falseSELECT * FROM users WHERE username='' or 1=1 -- ' AND password='c4ca4238a0b923820dcc509a6f75849b'0bladebogdan calin2009-06-02T16:50:00.4671234512345 address

Sure, it can be tricky for malicious attackers to enumerate web services, so that can help, but security by obscurity is never foolproof. Check your Web services for security vulnerabilities too.

  1. Application availability issues

I've seen several rich Internet applications brought to a crawl by running a simple Web vulnerability scanner against them, and that's just from one host. What if you have dozens, hundreds, or thousands of users connecting at the same time. Application availability and denial of service testing is something you can't overlook. Depending on usage patterns, how your application interacts with users, and specific coding logic you could defy logic and very well increase the load on your server(s) with AJAX and other rich content. Once you hear about slow response times it may be too late to be able to provide a quick fix – especially if you have an intentional denial of service situation taking place.

Using a tool such as the N-Stalker Web Application Security Scanner Load Tester you can record macros for accessing the AJAX and related components of your application and then check for specific response times and transfer rates as shown in Figure 2:


Figure 2 – Using N-Stalker's Load Tester tool to test application load weaknesses

There are other dedicated application stress testing tools such as WAPT and NeoLoad if you want to dig deeper into this area. However you go about it, the important thing is to not ignore application availability issues.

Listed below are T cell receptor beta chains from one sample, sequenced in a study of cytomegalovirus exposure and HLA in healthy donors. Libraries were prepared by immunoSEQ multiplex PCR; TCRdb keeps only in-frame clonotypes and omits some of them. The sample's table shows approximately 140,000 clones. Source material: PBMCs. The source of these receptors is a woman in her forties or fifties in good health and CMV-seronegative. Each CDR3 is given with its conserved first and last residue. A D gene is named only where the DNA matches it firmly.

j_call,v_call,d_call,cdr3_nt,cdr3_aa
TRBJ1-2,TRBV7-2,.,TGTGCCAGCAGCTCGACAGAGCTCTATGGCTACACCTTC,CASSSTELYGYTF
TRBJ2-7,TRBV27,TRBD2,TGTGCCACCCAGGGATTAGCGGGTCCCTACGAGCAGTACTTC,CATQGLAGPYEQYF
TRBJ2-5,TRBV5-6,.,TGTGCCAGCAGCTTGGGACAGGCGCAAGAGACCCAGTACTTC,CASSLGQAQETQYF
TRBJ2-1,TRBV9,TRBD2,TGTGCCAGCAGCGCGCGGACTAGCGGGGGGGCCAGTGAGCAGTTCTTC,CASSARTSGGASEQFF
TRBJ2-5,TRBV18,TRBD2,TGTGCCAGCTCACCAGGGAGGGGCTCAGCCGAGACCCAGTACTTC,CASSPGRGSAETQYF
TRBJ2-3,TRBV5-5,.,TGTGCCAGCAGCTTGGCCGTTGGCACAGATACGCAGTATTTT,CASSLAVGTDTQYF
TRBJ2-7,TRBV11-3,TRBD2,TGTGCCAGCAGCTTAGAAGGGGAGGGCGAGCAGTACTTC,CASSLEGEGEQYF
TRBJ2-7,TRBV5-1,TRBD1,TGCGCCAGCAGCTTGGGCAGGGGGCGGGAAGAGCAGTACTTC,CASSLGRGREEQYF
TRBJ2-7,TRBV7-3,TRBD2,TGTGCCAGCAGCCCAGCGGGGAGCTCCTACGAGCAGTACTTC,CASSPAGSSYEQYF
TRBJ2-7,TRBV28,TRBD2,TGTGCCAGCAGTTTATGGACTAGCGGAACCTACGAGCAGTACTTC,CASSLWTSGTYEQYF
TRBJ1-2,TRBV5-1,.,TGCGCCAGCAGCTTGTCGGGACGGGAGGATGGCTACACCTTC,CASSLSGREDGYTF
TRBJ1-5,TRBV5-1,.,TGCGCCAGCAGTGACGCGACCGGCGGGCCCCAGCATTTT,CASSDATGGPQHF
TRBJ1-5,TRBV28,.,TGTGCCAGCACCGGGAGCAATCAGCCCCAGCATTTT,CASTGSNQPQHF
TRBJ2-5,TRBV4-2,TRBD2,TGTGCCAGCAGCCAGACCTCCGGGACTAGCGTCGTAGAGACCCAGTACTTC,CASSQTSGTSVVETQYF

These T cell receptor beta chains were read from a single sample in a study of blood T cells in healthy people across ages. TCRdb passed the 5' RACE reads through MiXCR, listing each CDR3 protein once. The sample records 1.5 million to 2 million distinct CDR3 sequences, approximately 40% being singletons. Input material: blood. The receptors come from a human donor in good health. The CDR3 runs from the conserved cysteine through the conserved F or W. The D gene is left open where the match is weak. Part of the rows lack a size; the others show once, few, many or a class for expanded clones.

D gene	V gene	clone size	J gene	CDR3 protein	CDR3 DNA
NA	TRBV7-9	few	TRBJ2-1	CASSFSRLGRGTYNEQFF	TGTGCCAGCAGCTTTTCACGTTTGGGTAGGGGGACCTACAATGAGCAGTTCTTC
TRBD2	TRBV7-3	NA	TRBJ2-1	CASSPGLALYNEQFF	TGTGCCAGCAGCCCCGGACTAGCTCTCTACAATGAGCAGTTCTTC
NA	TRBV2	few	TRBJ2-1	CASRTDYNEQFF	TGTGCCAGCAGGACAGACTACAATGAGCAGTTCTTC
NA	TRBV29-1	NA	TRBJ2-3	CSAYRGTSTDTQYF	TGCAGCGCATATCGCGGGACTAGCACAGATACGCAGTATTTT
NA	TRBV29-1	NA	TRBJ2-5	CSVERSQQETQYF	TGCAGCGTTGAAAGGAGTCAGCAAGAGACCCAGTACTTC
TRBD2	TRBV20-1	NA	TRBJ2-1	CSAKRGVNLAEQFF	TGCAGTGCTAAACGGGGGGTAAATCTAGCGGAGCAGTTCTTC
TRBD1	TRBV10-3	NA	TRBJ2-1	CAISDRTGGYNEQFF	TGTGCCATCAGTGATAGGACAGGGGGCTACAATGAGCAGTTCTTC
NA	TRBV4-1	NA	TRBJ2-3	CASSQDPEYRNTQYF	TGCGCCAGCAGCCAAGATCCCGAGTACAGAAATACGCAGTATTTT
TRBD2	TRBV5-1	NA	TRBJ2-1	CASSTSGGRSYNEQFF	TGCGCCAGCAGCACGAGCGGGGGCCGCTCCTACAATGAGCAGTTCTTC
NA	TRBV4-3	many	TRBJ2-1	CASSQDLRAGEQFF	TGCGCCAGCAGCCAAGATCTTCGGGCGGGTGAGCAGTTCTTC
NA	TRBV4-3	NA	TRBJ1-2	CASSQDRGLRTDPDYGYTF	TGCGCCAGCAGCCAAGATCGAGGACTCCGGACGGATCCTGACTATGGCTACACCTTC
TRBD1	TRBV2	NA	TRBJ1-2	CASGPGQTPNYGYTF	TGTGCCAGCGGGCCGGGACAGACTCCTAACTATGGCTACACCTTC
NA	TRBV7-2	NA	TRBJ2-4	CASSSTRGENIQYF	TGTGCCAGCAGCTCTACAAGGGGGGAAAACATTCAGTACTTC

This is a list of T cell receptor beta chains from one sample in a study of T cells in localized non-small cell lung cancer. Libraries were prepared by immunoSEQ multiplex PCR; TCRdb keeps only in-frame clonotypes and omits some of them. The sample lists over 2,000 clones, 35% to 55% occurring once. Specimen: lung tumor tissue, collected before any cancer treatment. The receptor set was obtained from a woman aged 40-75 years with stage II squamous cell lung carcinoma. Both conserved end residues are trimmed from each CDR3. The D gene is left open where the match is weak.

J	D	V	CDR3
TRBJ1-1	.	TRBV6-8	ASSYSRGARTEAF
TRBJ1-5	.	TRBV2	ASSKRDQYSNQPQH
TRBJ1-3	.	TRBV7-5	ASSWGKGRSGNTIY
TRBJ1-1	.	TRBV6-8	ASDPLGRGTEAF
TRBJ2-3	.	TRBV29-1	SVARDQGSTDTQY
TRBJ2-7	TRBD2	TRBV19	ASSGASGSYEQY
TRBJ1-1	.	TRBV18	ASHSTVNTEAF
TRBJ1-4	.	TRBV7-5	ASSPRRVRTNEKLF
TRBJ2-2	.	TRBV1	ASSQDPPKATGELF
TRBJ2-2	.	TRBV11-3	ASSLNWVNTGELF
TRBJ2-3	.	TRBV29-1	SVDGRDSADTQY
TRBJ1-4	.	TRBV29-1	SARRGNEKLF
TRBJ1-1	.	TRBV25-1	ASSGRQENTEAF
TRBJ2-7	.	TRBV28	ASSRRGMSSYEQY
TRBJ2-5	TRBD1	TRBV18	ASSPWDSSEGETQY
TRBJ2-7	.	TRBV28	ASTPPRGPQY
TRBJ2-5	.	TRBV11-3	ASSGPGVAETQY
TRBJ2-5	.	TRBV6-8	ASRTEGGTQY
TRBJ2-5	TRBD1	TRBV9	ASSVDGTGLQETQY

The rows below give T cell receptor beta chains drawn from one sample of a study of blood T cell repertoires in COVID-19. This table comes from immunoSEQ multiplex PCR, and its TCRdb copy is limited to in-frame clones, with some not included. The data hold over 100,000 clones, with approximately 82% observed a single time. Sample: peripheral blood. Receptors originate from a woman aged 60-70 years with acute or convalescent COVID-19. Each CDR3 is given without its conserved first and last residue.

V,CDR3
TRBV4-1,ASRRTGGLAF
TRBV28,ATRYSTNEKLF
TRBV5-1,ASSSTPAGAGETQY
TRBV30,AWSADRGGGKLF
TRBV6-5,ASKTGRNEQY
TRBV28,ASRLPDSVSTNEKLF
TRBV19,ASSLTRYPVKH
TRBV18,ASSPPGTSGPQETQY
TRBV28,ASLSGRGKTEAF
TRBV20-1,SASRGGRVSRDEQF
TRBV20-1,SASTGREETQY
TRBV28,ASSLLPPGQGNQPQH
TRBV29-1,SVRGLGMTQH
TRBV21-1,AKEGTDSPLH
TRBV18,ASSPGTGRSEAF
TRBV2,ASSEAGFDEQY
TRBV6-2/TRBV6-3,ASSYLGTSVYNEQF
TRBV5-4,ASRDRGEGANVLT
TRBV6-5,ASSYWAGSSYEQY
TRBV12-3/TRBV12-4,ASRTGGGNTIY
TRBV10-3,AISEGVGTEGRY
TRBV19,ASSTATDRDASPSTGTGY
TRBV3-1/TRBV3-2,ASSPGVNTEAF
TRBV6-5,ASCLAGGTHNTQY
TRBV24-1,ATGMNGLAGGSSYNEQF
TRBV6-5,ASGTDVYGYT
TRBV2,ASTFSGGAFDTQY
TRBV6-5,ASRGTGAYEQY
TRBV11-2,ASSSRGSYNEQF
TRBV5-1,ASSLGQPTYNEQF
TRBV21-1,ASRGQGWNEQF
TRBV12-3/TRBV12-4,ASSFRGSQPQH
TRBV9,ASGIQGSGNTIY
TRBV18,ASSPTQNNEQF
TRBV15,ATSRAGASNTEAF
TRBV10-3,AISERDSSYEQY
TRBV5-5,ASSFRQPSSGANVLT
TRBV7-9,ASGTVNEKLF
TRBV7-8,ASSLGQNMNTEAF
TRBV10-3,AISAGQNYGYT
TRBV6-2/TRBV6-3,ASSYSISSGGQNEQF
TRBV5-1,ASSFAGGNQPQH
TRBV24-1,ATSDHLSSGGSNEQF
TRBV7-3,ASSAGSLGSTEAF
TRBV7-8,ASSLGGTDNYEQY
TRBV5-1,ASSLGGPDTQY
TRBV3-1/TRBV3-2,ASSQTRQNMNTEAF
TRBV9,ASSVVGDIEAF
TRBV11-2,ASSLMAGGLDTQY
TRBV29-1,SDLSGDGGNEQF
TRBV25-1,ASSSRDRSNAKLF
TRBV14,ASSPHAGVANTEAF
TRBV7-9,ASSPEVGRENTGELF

Never lose sight of the fact that no matter how much security testing, scanning, and hacking you do, odds are you won't uncover every weakness – especially at first. Rich Internet applications are just too complicated. As your applications become "richer" so will the security flaws. This highlights the importance of checking these applications on a periodic and consistent basis. Not only will you get better at finding the flaws that matter but the tools you use will mature and be able to root out more of these rich vulnerabilities.

Commonly-overlooked weaknesses you don't want to miss in standard Web Applications
No matter how much Web application vulnerability testing you do there will always be weaknesses you'll overlook. This is regardless of your expertise and the quality of your tools. What makes true security professionals stand out is their ability to learn from their oversights and vow to test with a sharper eye next time.


About the author: Kevin Beaver is an independent information security consultant, speaker, and expert witness with Atlanta-based Principle Logic, LLC. He has over 20 years experience in the industry and specializes in performing independent information security assessments revolving around compliance and information risk management. Kevin has authored/co-authored seven books on information security including the ethical hacking books Hacking For Dummies and Hacking Wireless Networks For Dummies (Wiley). He's also the creator of the Security On Wheels information security audio books and blog providing security learning for IT professionals on the go. Kevin can be reached at www.principlelogic.com.


This was first published in June 2009